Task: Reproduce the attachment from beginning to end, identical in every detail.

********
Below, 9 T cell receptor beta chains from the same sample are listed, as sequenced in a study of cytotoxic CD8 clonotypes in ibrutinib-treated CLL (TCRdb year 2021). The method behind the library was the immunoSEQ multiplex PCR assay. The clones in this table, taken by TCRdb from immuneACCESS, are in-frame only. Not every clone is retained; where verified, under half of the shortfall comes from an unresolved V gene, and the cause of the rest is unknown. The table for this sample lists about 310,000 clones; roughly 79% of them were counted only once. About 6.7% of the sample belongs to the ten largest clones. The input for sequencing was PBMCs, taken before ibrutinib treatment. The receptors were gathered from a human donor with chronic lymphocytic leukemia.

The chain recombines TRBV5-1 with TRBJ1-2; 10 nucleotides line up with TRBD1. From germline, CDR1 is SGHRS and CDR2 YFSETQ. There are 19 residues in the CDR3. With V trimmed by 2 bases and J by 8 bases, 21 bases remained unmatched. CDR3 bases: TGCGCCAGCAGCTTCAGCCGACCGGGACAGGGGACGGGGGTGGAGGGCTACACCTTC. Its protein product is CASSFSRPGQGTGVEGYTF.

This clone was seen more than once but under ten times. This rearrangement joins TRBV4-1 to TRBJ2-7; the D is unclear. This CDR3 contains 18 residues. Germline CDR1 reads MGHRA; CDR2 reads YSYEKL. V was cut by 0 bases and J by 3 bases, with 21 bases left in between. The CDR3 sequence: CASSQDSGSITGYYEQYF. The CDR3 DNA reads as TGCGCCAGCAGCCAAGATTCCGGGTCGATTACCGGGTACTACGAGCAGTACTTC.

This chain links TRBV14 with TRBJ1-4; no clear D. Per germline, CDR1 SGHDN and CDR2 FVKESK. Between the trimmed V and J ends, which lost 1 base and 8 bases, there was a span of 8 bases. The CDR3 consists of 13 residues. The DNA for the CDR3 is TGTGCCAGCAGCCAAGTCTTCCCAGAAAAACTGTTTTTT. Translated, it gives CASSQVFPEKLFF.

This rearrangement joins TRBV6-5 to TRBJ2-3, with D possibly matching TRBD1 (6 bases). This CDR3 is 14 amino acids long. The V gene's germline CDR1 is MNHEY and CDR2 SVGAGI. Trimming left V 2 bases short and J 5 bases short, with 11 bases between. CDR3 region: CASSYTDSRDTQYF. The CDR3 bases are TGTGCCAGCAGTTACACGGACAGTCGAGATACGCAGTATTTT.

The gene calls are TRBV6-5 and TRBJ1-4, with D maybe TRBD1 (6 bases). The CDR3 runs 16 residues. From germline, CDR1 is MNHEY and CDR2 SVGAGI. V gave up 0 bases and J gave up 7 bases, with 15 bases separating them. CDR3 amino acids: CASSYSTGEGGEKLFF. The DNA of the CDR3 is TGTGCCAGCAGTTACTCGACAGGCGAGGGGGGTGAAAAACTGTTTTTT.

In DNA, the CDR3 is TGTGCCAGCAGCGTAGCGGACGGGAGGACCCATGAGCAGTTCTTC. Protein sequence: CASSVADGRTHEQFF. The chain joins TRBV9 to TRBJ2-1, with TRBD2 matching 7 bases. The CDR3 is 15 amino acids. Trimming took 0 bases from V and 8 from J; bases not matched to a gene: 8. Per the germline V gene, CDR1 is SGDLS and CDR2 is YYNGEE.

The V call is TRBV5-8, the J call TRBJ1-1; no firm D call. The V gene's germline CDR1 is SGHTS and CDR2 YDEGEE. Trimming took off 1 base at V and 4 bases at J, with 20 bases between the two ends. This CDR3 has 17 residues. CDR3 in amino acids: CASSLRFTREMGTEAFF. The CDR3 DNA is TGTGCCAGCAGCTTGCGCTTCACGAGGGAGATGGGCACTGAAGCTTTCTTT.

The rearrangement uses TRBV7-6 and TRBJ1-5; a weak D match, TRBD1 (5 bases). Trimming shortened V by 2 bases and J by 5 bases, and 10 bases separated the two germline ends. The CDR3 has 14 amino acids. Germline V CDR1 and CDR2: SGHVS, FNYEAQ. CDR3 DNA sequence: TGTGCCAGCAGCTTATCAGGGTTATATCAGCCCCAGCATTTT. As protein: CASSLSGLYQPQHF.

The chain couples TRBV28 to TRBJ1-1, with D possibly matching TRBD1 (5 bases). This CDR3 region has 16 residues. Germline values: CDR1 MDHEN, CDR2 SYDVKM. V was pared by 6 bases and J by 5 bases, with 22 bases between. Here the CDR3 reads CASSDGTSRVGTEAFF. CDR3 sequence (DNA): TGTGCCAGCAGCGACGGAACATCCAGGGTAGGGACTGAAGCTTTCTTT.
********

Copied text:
Below, 9 T cell receptor beta chains from the same sample are listed, as sequenced in a study of cytotoxic CD8 clonotypes in ibrutinib-treated CLL (TCRdb year 2021). The method behind the library was the immunoSEQ multiplex PCR assay. The clones in this table, taken by TCRdb from immuneACCESS, are in-frame only. Not every clone is retained; where verified, under half of the shortfall comes from an unresolved V gene, and the cause of the rest is unknown. The table for this sample lists about 310,000 clones; roughly 79% of them were counted only once. About 6.7% of the sample belongs to the ten largest clones. The input for sequencing was PBMCs, taken before ibrutinib treatment. The receptors were gathered from a human donor with chronic lymphocytic leukemia.

The chain recombines TRBV5-1 with TRBJ1-2; 10 nucleotides line up with TRBD1. From germline, CDR1 is SGHRS and CDR2 YFSETQ. There are 19 residues in the CDR3. With V trimmed by 2 bases and J by 8 bases, 21 bases remained unmatched. CDR3 bases: TGCGCCAGCAGCTTCAGCCGACCGGGACAGGGGACGGGGGTGGAGGGCTACACCTTC. Its protein product is CASSFSRPGQGTGVEGYTF.

This clone was seen more than once but under ten times. This rearrangement joins TRBV4-1 to TRBJ2-7; the D is unclear. This CDR3 contains 18 residues. Germline CDR1 reads MGHRA; CDR2 reads YSYEKL. V was cut by 0 bases and J by 3 bases, with 21 bases left in between. The CDR3 sequence: CASSQDSGSITGYYEQYF. The CDR3 DNA reads as TGCGCCAGCAGCCAAGATTCCGGGTCGATTACCGGGTACTACGAGCAGTACTTC.

This chain links TRBV14 with TRBJ1-4; no clear D. Per germline, CDR1 SGHDN and CDR2 FVKESK. Between the trimmed V and J ends, which lost 1 base and 8 bases, there was a span of 8 bases. The CDR3 consists of 13 residues. The DNA for the CDR3 is TGTGCCAGCAGCCAAGTCTTCCCAGAAAAACTGTTTTTT. Translated, it gives CASSQVFPEKLFF.

This rearrangement joins TRBV6-5 to TRBJ2-3, with D possibly matching TRBD1 (6 bases). This CDR3 is 14 amino acids long. The V gene's germline CDR1 is MNHEY and CDR2 SVGAGI. Trimming left V 2 bases short and J 5 bases short, with 11 bases between. CDR3 region: CASSYTDSRDTQYF. The CDR3 bases are TGTGCCAGCAGTTACACGGACAGTCGAGATACGCAGTATTTT.

The gene calls are TRBV6-5 and TRBJ1-4, with D maybe TRBD1 (6 bases). The CDR3 runs 16 residues. From germline, CDR1 is MNHEY and CDR2 SVGAGI. V gave up 0 bases and J gave up 7 bases, with 15 bases separating them. CDR3 amino acids: CASSYSTGEGGEKLFF. The DNA of the CDR3 is TGTGCCAGCAGTTACTCGACAGGCGAGGGGGGTGAAAAACTGTTTTTT.

In DNA, the CDR3 is TGTGCCAGCAGCGTAGCGGACGGGAGGACCCATGAGCAGTTCTTC. Protein sequence: CASSVADGRTHEQFF. The chain joins TRBV9 to TRBJ2-1, with TRBD2 matching 7 bases. The CDR3 is 15 amino acids. Trimming took 0 bases from V and 8 from J; bases not matched to a gene: 8. Per the germline V gene, CDR1 is SGDLS and CDR2 is YYNGEE.

The V call is TRBV5-8, the J call TRBJ1-1; no firm D call. The V gene's germline CDR1 is SGHTS and CDR2 YDEGEE. Trimming took off 1 base at V and 4 bases at J, with 20 bases between the two ends. This CDR3 has 17 residues. CDR3 in amino acids: CASSLRFTREMGTEAFF. The CDR3 DNA is TGTGCCAGCAGCTTGCGCTTCACGAGGGAGATGGGCACTGAAGCTTTCTTT.

The rearrangement uses TRBV7-6 and TRBJ1-5; a weak D match, TRBD1 (5 bases). Trimming shortened V by 2 bases and J by 5 bases, and 10 bases separated the two germline ends. The CDR3 has 14 amino acids. Germline V CDR1 and CDR2: SGHVS, FNYEAQ. CDR3 DNA sequence: TGTGCCAGCAGCTTATCAGGGTTATATCAGCCCCAGCATTTT. As protein: CASSLSGLYQPQHF.

The chain couples TRBV28 to TRBJ1-1, with D possibly matching TRBD1 (5 bases). This CDR3 region has 16 residues. Germline values: CDR1 MDHEN, CDR2 SYDVKM. V was pared by 6 bases and J by 5 bases, with 22 bases between. Here the CDR3 reads CASSDGTSRVGTEAFF. CDR3 sequence (DNA): TGTGCCAGCAGCGACGGAACATCCAGGGTAGGGACTGAAGCTTTCTTT.